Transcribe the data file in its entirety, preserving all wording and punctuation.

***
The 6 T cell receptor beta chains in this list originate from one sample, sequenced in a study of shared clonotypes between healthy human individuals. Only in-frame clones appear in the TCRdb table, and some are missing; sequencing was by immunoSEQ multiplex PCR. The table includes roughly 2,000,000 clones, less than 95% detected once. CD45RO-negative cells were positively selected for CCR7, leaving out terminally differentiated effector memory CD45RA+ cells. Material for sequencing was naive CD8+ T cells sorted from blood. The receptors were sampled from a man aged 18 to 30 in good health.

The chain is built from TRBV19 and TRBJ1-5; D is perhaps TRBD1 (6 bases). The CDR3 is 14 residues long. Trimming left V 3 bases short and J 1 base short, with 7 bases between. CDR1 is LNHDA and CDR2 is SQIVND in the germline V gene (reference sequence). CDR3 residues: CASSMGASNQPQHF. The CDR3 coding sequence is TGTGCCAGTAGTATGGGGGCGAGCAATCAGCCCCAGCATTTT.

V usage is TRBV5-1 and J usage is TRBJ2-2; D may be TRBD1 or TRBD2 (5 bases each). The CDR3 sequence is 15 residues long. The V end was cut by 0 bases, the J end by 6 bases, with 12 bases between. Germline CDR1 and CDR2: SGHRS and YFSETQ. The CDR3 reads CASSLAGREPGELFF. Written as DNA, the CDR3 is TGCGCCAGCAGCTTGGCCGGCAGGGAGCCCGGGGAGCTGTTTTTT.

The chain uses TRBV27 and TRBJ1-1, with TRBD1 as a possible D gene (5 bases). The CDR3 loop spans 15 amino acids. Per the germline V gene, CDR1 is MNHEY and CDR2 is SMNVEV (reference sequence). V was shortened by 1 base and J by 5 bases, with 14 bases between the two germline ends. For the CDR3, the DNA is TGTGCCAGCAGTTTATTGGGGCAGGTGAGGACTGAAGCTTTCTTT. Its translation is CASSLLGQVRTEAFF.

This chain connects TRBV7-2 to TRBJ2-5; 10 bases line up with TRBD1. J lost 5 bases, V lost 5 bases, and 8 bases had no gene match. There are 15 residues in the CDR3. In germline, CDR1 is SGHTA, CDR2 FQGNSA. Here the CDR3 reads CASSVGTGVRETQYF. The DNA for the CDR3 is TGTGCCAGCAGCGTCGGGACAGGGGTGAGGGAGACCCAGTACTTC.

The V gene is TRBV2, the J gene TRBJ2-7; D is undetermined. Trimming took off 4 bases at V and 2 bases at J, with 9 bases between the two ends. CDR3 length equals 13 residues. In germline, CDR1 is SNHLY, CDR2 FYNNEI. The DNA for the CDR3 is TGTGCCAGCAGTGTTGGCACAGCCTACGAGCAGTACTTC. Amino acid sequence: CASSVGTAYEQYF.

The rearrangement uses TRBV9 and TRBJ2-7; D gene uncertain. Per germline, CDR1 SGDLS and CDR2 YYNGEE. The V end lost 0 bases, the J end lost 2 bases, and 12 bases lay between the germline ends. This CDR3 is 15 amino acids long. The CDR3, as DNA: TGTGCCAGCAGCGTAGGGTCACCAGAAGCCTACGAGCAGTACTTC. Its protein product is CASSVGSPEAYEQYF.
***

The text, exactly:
The 6 T cell receptor beta chains in this list originate from one sample, sequenced in a study of shared clonotypes between healthy human individuals. Only in-frame clones appear in the TCRdb table, and some are missing; sequencing was by immunoSEQ multiplex PCR. The table includes roughly 2,000,000 clones, less than 95% detected once. CD45RO-negative cells were positively selected for CCR7, leaving out terminally differentiated effector memory CD45RA+ cells. Material for sequencing was naive CD8+ T cells sorted from blood. The receptors were sampled from a man aged 18 to 30 in good health.

The chain is built from TRBV19 and TRBJ1-5; D is perhaps TRBD1 (6 bases). The CDR3 is 14 residues long. Trimming left V 3 bases short and J 1 base short, with 7 bases between. CDR1 is LNHDA and CDR2 is SQIVND in the germline V gene (reference sequence). CDR3 residues: CASSMGASNQPQHF. The CDR3 coding sequence is TGTGCCAGTAGTATGGGGGCGAGCAATCAGCCCCAGCATTTT.

V usage is TRBV5-1 and J usage is TRBJ2-2; D may be TRBD1 or TRBD2 (5 bases each). The CDR3 sequence is 15 residues long. The V end was cut by 0 bases, the J end by 6 bases, with 12 bases between. Germline CDR1 and CDR2: SGHRS and YFSETQ. The CDR3 reads CASSLAGREPGELFF. Written as DNA, the CDR3 is TGCGCCAGCAGCTTGGCCGGCAGGGAGCCCGGGGAGCTGTTTTTT.

The chain uses TRBV27 and TRBJ1-1, with TRBD1 as a possible D gene (5 bases). The CDR3 loop spans 15 amino acids. Per the germline V gene, CDR1 is MNHEY and CDR2 is SMNVEV (reference sequence). V was shortened by 1 base and J by 5 bases, with 14 bases between the two germline ends. For the CDR3, the DNA is TGTGCCAGCAGTTTATTGGGGCAGGTGAGGACTGAAGCTTTCTTT. Its translation is CASSLLGQVRTEAFF.

This chain connects TRBV7-2 to TRBJ2-5; 10 bases line up with TRBD1. J lost 5 bases, V lost 5 bases, and 8 bases had no gene match. There are 15 residues in the CDR3. In germline, CDR1 is SGHTA, CDR2 FQGNSA. Here the CDR3 reads CASSVGTGVRETQYF. The DNA for the CDR3 is TGTGCCAGCAGCGTCGGGACAGGGGTGAGGGAGACCCAGTACTTC.

The V gene is TRBV2, the J gene TRBJ2-7; D is undetermined. Trimming took off 4 bases at V and 2 bases at J, with 9 bases between the two ends. CDR3 length equals 13 residues. In germline, CDR1 is SNHLY, CDR2 FYNNEI. The DNA for the CDR3 is TGTGCCAGCAGTGTTGGCACAGCCTACGAGCAGTACTTC. Amino acid sequence: CASSVGTAYEQYF.

The rearrangement uses TRBV9 and TRBJ2-7; D gene uncertain. Per germline, CDR1 SGDLS and CDR2 YYNGEE. The V end lost 0 bases, the J end lost 2 bases, and 12 bases lay between the germline ends. This CDR3 is 15 amino acids long. The CDR3, as DNA: TGTGCCAGCAGCGTAGGGTCACCAGAAGCCTACGAGCAGTACTTC. Its protein product is CASSVGSPEAYEQYF.